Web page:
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Digital Object Identifiers (DOIs) are persistent identifiers which can be used to consistently and accurately reference digital objects and/or content. The DOIs provide a way for the ADS resources to be cited in a similar fashion to traditional scholarly materials. More information on DOIs at the ADS can be found on our help page.
The updated Crossref DOI Display guidelines recommend that DOIs should be displayed in the following format:
Linacre College, Oxford (2006) Oxford Expedition to Egypt: Scene-details Database [data-set]. York: Archaeology Data Service [distributor] https://doi.org/10.5284/1000009
During the first half of the Twentieth Century two learned women based at the Griffith Institute in Oxford devised an economical yet effective filing system, so that information concerning antiquities from Ancient Egypt could be recorded on cards and categorized systematically in preparation for a bibliographical series. Patient research enabled Bertha Porter and Rosalind Moss to transform their earliest files into a comprehensive reference book and, with its launch worldwide, the series they envisaged was truly within their grasp. The title of this series was the Topographical Bibliography of Ancient Egyptian Hieroglyphic Texts, Reliefs and Paintings, often shortened by Egyptologists to Top. Bib., Porter and Moss or simply PM, in recognition of its co-founders. After the death of Bertha Porter, the production of PM volumes was continued by Dr Moss and her staff until the management of the project was assumed by Dr Jaromir Malek in the 1970s. Thereafter, the series was enhanced by the addition of wide-ranging appendices, and from the 1990s, with the rapid advances in digital and computer technology, Jaromir Malek's responsibilities expanded even further as he endeavoured to steer the series as smoothly as possible into the digital era.
Since the 1980s an enormous increase in the quantity of books and periodicals dealing with the archaeology and culture of Ancient Egypt has taken place, hence the noticeable increase in the workload of the current PM staff and in the volume of data required for future PM volumes. Each region must await its turn for publication or re-publication in the series, therefore it is inevitable that years pass by before a particular necropolis can possibly become the primary focus of the PM team. Volumes III-V, for example, record Old Kingdom data from Memphite and provincial cemeteries, yet 33 years have slipped by since the publication of Volume III , and 70 years have passed since the publication of Volume V. These time-spans explain why the preparation of a bibliographical database was an attractive project for the Oxford Expedition - as long as the parameters of the project could be limited conveniently and the data could be gathered, researched, processed, and input in the relatively short time-span between 2003 and 2006.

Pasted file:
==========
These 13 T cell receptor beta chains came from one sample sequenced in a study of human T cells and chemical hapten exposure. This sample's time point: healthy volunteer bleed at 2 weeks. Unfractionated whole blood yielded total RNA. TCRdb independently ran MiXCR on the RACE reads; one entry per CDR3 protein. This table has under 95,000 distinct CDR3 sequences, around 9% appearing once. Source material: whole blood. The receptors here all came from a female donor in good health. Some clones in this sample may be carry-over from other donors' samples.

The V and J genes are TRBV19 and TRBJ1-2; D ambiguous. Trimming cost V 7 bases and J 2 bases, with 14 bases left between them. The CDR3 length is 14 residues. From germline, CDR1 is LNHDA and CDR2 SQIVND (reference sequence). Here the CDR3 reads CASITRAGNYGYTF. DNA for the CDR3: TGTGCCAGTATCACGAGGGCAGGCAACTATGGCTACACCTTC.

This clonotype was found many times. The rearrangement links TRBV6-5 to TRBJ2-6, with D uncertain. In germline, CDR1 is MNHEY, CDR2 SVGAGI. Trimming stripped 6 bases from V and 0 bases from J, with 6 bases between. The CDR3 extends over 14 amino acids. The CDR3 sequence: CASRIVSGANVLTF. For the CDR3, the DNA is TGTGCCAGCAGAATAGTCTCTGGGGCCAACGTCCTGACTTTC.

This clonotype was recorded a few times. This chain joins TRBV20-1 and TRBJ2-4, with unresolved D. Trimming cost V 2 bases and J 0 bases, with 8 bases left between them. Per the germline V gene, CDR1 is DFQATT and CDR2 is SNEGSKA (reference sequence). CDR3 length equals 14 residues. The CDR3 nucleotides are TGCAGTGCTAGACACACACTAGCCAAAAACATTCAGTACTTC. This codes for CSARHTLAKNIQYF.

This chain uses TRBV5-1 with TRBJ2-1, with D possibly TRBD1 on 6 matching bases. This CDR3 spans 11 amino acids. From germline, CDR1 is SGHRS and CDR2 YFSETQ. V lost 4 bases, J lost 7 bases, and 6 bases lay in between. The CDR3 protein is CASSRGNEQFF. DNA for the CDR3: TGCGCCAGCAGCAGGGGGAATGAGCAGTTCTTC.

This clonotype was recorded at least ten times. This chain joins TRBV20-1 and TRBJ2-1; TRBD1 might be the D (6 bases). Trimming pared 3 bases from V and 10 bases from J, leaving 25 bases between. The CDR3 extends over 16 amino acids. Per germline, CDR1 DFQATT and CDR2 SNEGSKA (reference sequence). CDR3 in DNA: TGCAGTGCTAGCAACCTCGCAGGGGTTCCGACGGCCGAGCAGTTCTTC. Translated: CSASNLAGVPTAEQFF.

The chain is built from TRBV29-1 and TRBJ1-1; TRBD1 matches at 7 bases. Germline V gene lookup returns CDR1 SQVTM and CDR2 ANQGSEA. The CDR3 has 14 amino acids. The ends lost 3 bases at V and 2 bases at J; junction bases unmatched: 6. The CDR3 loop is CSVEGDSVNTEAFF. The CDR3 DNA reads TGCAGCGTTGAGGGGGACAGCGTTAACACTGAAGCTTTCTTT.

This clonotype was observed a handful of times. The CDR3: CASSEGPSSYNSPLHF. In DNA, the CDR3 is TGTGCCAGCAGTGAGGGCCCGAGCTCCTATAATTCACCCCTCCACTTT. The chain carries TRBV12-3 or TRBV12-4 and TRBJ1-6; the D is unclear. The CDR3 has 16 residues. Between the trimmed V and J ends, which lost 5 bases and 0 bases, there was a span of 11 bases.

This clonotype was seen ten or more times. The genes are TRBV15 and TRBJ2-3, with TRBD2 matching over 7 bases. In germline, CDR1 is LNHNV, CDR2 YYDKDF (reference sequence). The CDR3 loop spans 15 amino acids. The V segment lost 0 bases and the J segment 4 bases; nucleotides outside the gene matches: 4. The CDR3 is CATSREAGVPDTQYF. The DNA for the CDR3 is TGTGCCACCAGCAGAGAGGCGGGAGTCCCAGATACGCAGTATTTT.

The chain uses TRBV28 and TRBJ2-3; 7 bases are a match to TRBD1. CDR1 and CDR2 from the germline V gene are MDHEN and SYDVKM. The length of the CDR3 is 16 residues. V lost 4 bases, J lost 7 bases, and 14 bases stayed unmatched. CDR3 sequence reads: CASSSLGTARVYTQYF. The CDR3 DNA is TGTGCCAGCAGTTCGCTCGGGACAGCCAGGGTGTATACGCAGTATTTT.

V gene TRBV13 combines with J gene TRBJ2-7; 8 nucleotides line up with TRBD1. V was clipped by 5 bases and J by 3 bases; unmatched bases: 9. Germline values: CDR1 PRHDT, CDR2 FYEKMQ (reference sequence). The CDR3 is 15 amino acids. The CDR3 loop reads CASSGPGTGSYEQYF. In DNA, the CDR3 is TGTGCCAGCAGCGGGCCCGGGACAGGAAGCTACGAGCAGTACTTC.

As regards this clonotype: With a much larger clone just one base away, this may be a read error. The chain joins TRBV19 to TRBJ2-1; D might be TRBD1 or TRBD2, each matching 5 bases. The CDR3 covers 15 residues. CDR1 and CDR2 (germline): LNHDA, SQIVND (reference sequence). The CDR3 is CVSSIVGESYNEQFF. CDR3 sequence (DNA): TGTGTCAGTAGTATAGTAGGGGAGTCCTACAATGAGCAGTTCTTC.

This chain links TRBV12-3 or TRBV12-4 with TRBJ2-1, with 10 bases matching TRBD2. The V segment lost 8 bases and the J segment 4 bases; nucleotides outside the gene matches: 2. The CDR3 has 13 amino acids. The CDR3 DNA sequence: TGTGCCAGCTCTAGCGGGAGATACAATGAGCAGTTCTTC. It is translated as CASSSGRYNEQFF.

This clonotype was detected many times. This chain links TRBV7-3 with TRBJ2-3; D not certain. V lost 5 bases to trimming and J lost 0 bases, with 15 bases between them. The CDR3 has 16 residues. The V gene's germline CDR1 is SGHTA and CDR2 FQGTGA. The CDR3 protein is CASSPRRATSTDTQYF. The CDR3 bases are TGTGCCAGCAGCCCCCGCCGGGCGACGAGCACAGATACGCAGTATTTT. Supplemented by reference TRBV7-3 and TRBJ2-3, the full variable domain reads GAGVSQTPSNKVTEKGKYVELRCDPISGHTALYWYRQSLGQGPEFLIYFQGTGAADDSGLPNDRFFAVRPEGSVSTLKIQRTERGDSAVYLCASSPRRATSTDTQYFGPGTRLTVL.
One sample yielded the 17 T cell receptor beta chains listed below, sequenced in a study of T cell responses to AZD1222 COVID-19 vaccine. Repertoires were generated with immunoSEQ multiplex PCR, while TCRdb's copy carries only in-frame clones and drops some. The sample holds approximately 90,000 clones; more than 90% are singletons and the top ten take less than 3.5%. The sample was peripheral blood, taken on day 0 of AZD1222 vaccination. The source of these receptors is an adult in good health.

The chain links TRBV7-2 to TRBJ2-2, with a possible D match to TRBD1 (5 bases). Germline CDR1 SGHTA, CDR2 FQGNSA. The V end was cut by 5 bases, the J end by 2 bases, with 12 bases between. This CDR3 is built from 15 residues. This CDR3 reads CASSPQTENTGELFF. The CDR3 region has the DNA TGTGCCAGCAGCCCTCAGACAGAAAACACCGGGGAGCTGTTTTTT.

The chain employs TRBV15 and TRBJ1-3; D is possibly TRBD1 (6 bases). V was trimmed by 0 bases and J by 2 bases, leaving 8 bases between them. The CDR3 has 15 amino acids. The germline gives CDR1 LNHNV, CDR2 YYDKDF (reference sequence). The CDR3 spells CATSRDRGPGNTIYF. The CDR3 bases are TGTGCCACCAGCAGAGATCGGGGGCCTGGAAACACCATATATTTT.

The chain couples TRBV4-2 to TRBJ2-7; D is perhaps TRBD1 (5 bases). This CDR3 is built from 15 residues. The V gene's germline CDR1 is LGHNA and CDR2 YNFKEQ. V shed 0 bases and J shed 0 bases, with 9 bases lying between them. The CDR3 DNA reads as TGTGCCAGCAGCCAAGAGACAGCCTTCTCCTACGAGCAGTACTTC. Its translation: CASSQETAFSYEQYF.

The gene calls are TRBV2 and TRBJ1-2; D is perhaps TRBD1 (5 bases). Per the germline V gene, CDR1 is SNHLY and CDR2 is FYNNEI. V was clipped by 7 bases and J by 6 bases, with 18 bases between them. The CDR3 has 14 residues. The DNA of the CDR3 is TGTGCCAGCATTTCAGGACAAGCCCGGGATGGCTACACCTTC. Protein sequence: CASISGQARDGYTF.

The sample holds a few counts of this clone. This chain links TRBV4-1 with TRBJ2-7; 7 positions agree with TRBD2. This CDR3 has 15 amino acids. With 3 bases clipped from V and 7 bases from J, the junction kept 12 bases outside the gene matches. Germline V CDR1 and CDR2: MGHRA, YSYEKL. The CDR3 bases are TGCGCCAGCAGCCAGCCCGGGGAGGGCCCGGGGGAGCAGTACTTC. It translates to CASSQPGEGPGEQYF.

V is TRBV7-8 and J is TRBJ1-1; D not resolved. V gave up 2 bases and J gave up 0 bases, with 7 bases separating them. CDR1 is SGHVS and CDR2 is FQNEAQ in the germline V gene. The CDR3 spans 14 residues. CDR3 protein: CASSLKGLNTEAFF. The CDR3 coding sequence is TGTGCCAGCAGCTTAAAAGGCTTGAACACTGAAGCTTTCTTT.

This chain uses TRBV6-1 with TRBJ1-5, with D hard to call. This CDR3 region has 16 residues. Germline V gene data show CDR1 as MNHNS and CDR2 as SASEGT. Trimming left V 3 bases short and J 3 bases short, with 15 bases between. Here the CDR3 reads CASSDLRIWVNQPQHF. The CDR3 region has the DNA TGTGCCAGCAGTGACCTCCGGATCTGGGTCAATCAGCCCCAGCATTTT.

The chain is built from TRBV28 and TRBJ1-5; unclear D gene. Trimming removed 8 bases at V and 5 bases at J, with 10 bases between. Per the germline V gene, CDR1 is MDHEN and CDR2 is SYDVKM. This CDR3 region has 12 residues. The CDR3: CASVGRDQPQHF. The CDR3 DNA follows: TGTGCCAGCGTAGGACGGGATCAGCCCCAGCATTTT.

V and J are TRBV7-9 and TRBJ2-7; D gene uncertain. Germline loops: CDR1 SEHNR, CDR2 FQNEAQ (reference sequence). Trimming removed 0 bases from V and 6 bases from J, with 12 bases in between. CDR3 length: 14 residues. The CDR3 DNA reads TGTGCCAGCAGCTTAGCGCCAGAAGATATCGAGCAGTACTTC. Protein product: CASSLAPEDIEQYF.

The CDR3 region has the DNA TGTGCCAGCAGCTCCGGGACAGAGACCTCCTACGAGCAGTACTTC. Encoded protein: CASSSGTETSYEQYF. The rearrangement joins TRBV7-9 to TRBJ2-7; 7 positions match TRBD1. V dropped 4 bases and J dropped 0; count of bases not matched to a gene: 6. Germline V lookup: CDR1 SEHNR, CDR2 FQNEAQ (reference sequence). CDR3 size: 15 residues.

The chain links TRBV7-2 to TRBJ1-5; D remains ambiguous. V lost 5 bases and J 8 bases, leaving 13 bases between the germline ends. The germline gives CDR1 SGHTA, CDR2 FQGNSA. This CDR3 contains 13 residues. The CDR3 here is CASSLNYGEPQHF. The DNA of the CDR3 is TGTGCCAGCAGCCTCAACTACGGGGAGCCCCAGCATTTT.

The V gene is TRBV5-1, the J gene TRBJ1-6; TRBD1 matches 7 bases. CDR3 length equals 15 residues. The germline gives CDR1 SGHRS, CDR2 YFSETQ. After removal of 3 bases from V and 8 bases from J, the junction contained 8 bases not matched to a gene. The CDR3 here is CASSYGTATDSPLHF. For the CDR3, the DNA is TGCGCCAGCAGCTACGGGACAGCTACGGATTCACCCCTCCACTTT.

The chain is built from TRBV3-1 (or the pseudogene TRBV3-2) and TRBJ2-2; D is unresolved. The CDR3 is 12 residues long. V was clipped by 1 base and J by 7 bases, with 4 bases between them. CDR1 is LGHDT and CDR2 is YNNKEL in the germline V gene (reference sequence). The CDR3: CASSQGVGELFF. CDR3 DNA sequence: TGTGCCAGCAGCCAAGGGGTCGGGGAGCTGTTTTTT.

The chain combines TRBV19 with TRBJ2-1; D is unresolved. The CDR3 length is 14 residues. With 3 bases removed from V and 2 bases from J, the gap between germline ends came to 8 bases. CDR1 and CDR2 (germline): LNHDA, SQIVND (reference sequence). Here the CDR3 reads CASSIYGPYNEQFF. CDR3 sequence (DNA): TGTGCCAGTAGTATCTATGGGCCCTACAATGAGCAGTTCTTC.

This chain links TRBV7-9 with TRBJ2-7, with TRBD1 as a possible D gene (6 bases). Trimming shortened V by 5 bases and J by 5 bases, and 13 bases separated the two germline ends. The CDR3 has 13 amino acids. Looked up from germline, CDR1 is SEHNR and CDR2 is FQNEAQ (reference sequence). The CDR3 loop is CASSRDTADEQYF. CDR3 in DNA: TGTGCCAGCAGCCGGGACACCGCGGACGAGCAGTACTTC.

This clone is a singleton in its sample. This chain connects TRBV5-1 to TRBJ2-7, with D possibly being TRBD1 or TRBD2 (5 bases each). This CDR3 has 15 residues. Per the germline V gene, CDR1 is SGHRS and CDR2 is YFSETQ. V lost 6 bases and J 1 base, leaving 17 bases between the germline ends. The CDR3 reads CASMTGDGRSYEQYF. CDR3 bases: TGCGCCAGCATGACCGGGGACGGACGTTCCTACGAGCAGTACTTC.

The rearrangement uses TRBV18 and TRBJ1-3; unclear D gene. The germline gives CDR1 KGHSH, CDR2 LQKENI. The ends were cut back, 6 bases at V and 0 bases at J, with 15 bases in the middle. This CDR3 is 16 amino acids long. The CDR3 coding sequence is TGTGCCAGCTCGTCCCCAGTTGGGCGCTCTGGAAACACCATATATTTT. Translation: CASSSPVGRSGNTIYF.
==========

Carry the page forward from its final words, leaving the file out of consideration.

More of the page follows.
Although PM is the 'parent' reference for the OEE Database, the organization of data in PM is very different, particularly in terms of regional scope and primary focus. The OEE Database covers all of the known Old Kingdom cemeteries simultaneously, and its narrower primary focus is the occurrence of scene types and their relevant scene details in tombs (scene details being mentioned only incidentally in PM). In reality the OEE Database has the potential to develop far beyond its 3-year limit, for, in addition to scene types and scene details, there are numerous other reliefs and paintings not included in the current database: processions of bearers carrying offerings; lines of estate personifications with gifts from productive lands; individual priests and scribes performing their duties; representations of the tomb owner and family members; figures of officials, servants and household pets; species of animals, amphibians, birds, fish, and plants; hundreds of man-made and natural objects, and hieroglyphic inscriptions too numerous to be counted. Scene types and their scene details were selected as the primary subject matter of Phase One of the OEE Database because they are easily identified, and they constitute the most varied source of information for academic and non-academic research. Furthermore, the scene types, their scene details, and even the details within their scene details, transfer perfectly to a sequential database - similar to a 'family tree' branching from a grandparent, to a parent, then to children and grand-children. Since this is the core structure of our ever-developing database, it is explained in greater detail in the section entitled 'Overview: The Database'.